Over 20,000 tribal people from 12 states are marching to India’s capital Delhi from Gwalior to place three key demands before the Prime Minister: creation of a national land authority for supervision of land reforms, a single widow system to resolve land disputes, and fast-track courts for speedy disposal of such cases.
As expected, the news was covered only in international media (including the Angolan Press) and not India’s own shiny happy media. It would be too early to place great hopes on this new initiative being undertaken by the tribal people of India. All the same, it is a refreshing development in a situation where the tribal development issue has been caught up for years in the struggle between a militant Maoist movement and an equally aggressive state and state-sponsored paramilitary.
India’s tribal people have suffered the worst since independence primarily because of their inability to do what the backward castes were able to do so well : to emerge as a sizable homogeneous political force. And between 1950 and 1990, 8.5 million tribal people have been displaced from their traditional lands due to industrialization or preservation of these lands as forest lands (Ministry of tribal affairs). Educational and health standards among tribal population remain abysmal with literacy rates for tribal people being as low as 34% in Orissa in 2001. (src: Govind Chandra Rath) Such a situation leaves the tribal people totally unable to reap any advantages offered by the strong economic growth in recent years in India that has primarily boosted the wages of the salaried class. This has also left tribal people either as largely unaware of their rights or as unable to defend the same. The Maoists movements have been able to leverage this situation and 2007 has already witnessed 432 fatalities from related conflicts.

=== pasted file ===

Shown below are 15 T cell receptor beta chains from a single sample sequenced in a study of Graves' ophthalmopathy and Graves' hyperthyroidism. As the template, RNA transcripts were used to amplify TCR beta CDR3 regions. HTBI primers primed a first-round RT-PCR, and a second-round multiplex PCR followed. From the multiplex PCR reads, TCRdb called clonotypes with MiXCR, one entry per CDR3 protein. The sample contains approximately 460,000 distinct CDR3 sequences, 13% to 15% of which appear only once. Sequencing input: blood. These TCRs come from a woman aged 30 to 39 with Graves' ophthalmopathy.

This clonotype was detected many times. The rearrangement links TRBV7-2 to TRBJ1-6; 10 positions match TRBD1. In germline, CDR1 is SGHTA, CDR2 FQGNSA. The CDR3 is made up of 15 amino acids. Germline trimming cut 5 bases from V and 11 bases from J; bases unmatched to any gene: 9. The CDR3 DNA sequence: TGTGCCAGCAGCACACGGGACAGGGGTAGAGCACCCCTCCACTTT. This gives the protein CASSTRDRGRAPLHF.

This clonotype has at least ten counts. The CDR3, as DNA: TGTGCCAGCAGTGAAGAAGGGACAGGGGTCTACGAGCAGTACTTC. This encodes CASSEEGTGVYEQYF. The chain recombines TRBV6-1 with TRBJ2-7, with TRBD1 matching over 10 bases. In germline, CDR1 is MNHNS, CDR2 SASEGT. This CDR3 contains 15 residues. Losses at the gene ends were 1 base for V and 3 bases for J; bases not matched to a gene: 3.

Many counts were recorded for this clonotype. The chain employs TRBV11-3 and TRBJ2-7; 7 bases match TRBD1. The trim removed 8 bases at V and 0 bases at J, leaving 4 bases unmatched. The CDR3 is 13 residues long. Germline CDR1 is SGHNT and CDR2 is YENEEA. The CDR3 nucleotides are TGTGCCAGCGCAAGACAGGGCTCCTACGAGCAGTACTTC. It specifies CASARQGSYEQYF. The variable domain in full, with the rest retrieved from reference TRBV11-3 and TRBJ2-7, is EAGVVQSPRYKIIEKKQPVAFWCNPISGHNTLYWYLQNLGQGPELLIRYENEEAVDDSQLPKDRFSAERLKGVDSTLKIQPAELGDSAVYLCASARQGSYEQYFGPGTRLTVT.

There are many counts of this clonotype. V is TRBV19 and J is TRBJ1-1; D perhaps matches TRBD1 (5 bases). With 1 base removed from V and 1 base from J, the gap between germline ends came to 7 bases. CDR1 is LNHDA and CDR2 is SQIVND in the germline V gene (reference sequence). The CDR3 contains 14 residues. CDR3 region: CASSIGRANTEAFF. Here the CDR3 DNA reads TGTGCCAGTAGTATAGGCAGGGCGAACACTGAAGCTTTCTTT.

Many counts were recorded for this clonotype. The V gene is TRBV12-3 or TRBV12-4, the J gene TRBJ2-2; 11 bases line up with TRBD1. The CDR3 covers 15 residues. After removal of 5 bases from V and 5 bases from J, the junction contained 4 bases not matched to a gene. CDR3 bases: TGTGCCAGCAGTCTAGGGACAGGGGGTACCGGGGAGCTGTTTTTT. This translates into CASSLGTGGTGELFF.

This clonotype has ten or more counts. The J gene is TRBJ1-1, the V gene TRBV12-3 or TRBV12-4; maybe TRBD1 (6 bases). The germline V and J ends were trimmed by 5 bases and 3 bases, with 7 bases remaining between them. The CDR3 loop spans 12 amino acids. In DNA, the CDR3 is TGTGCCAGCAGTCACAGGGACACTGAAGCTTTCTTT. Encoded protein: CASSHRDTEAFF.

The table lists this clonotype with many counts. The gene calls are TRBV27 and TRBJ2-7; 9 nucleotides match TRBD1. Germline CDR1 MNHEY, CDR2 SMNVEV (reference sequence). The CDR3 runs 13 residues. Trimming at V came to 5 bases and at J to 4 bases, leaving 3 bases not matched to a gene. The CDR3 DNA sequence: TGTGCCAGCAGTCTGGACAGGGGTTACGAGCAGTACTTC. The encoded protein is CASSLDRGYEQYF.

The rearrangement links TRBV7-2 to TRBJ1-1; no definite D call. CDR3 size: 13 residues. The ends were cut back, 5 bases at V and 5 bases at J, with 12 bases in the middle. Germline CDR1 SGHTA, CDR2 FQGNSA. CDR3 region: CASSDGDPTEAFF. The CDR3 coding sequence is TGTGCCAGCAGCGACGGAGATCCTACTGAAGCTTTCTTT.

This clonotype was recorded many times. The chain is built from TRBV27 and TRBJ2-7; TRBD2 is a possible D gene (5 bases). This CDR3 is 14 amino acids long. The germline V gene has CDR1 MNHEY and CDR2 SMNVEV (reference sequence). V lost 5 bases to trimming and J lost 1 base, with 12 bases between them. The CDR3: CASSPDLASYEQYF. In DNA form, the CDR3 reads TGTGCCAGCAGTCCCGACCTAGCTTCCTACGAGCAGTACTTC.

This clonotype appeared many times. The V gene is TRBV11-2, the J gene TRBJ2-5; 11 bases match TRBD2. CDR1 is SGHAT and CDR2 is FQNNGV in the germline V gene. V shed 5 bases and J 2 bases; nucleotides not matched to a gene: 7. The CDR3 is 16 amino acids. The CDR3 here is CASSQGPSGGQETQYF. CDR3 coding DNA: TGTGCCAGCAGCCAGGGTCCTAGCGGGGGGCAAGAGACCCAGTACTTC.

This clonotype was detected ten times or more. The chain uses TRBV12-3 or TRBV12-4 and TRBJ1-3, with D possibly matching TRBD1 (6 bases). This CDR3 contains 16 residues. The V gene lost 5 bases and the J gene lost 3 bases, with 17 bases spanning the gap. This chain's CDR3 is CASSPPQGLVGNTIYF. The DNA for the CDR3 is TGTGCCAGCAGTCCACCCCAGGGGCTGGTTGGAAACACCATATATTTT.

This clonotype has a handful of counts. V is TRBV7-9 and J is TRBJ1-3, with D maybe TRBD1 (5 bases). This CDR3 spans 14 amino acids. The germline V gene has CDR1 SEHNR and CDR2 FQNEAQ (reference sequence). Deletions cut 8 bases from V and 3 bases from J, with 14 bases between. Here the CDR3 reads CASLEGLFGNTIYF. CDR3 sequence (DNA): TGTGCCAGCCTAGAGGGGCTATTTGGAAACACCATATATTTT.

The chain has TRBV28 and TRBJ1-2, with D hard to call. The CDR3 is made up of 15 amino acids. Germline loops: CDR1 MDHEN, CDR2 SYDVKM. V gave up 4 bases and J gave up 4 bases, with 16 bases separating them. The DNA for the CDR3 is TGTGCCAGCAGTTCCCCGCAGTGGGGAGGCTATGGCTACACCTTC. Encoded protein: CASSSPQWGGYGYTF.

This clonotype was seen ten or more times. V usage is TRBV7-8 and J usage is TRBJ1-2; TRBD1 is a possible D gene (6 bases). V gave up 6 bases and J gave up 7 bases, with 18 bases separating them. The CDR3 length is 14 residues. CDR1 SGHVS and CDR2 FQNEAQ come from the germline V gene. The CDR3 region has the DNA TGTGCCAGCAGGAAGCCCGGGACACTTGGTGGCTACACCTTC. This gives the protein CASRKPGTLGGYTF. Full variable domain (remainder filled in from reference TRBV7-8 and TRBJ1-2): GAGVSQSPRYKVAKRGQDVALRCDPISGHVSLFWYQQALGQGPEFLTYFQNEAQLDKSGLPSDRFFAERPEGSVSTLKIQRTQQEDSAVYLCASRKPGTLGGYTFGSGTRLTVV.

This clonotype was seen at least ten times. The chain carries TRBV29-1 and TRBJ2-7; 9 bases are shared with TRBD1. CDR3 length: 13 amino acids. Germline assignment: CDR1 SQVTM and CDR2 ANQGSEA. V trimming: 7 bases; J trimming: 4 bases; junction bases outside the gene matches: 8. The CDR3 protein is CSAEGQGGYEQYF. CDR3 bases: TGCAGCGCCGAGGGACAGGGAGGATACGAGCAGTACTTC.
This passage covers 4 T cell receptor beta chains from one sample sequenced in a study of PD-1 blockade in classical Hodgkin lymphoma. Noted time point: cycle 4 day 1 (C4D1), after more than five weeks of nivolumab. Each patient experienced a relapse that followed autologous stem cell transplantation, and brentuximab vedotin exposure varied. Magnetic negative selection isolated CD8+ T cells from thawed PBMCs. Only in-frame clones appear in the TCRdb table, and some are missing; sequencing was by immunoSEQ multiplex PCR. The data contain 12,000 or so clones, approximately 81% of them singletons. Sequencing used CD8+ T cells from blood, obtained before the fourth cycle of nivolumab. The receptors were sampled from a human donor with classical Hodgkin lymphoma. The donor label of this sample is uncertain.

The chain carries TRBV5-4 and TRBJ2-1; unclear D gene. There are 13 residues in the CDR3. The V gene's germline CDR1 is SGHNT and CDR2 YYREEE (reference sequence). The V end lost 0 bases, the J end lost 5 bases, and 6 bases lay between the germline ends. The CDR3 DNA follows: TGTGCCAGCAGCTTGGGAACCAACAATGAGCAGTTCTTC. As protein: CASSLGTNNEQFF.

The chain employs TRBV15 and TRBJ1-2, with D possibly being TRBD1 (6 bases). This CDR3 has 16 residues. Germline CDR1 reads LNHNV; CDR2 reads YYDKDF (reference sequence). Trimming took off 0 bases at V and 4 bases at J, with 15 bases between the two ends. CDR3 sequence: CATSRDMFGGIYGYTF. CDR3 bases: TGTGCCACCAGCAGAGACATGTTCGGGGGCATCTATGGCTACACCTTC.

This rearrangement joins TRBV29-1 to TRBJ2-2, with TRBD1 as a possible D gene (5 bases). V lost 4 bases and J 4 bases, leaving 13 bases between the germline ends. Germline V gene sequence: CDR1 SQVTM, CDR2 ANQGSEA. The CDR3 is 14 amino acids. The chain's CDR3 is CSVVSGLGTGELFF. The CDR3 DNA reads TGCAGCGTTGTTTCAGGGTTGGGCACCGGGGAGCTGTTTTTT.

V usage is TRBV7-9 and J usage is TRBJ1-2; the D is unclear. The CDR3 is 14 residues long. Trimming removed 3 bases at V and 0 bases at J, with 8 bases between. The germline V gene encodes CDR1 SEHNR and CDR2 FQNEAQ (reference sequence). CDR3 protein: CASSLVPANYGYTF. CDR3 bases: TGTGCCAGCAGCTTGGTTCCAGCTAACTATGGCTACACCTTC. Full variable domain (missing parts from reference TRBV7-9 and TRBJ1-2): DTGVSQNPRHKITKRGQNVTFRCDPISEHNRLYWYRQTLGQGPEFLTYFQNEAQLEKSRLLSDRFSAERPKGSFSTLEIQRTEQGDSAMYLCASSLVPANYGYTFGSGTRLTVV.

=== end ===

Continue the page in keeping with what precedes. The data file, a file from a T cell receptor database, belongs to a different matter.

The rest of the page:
The recent march can be considered indicative of a new form of political movement arising in parts of the world where the affected people are playing a key role in voicing and addressing their concerns without allowing involvement of political parties and NGOs. The pioneer of this form of movement is the South Africa based Abahlali Basemjondolo, an anarchistic movement by slum dwellers to fight for their rights with slogans such as “Talk to us, not for us”.
Tribal people have increasingly fallen behind as middle class India romps ahead in reality and hype. The recent victory of India in the 20-20 cricket cup was hailed for weeks by the Indian and international media as the sign of emergence of shiny small town India. India’s tribal people have been representing the country in most competitive sports events at the world stage for years without gaining any attention of the media and popular mindshare. After years of getting influenced by Maoists, right wing paramilitaries (Salwa Judum) and inept politicians, may be the tribal people of India should turn to cricket to emerge in our awareness and push for their fair share in India’s development.
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